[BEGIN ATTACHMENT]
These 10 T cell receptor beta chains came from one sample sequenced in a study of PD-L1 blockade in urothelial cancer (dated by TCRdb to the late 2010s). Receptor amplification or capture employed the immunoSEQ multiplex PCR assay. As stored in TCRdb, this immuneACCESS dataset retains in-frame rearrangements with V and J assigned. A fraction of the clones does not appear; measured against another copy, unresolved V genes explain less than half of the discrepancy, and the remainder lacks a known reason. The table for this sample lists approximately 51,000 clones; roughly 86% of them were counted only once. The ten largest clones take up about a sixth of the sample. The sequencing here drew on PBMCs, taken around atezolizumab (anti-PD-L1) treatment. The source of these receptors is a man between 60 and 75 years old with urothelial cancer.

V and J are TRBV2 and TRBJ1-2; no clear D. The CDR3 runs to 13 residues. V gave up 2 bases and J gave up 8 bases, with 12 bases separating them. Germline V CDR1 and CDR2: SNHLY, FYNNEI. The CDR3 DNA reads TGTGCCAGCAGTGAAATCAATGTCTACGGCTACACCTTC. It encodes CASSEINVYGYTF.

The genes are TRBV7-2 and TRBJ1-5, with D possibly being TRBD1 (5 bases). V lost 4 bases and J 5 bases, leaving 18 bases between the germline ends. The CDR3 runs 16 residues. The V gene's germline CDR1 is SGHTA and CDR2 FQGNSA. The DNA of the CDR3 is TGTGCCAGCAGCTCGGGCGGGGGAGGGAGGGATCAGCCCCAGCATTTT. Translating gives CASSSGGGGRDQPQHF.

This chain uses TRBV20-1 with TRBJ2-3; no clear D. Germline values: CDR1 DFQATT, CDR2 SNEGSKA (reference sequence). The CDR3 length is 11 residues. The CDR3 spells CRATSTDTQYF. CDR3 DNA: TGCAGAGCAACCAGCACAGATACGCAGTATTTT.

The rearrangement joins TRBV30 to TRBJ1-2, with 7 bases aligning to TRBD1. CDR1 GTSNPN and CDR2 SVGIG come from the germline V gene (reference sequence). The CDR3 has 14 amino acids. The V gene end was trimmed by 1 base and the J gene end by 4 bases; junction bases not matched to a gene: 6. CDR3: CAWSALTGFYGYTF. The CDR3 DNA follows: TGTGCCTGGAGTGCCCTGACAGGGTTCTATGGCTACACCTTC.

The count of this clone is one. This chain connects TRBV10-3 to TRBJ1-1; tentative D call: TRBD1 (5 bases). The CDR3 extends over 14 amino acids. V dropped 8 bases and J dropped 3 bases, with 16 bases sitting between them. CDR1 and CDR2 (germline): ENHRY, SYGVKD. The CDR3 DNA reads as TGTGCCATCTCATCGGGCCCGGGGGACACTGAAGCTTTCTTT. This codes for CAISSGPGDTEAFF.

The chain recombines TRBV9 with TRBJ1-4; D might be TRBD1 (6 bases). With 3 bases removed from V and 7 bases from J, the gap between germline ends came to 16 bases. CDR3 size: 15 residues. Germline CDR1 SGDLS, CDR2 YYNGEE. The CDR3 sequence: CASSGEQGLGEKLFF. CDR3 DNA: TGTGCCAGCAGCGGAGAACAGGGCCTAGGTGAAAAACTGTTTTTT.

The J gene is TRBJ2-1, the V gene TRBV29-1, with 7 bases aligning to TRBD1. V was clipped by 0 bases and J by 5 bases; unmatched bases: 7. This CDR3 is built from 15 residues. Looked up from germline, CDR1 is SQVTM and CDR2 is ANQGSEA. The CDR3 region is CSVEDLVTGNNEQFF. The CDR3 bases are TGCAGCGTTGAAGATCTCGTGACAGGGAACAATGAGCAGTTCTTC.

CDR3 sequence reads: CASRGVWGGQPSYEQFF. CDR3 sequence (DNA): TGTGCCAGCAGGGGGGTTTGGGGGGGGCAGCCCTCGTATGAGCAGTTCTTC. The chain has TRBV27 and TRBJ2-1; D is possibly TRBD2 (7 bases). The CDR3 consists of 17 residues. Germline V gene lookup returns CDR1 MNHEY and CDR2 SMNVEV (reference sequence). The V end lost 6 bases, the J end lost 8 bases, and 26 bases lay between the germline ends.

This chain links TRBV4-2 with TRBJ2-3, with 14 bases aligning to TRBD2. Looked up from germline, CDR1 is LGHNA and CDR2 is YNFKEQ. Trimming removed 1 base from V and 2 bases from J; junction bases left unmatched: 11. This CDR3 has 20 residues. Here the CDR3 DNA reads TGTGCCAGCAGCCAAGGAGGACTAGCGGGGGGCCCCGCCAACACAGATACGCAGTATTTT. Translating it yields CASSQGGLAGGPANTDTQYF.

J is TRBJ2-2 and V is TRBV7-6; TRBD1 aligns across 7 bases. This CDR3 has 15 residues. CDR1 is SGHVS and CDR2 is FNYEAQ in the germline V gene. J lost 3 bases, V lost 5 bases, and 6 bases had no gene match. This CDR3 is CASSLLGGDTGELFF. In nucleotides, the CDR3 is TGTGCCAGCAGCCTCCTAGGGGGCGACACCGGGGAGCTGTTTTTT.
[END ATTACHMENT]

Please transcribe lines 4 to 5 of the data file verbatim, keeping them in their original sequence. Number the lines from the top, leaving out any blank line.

This chain uses TRBV20-1 with TRBJ2-3; no clear D. Germline values: CDR1 DFQATT, CDR2 SNEGSKA (reference sequence). The CDR3 length is 11 residues. The CDR3 spells CRATSTDTQYF. CDR3 DNA: TGCAGAGCAACCAGCACAGATACGCAGTATTTT.

The rearrangement joins TRBV30 to TRBJ1-2, with 7 bases aligning to TRBD1. CDR1 GTSNPN and CDR2 SVGIG come from the germline V gene (reference sequence). The CDR3 has 14 amino acids. The V gene end was trimmed by 1 base and the J gene end by 4 bases; junction bases not matched to a gene: 6. CDR3: CAWSALTGFYGYTF. The CDR3 DNA follows: TGTGCCTGGAGTGCCCTGACAGGGTTCTATGGCTACACCTTC.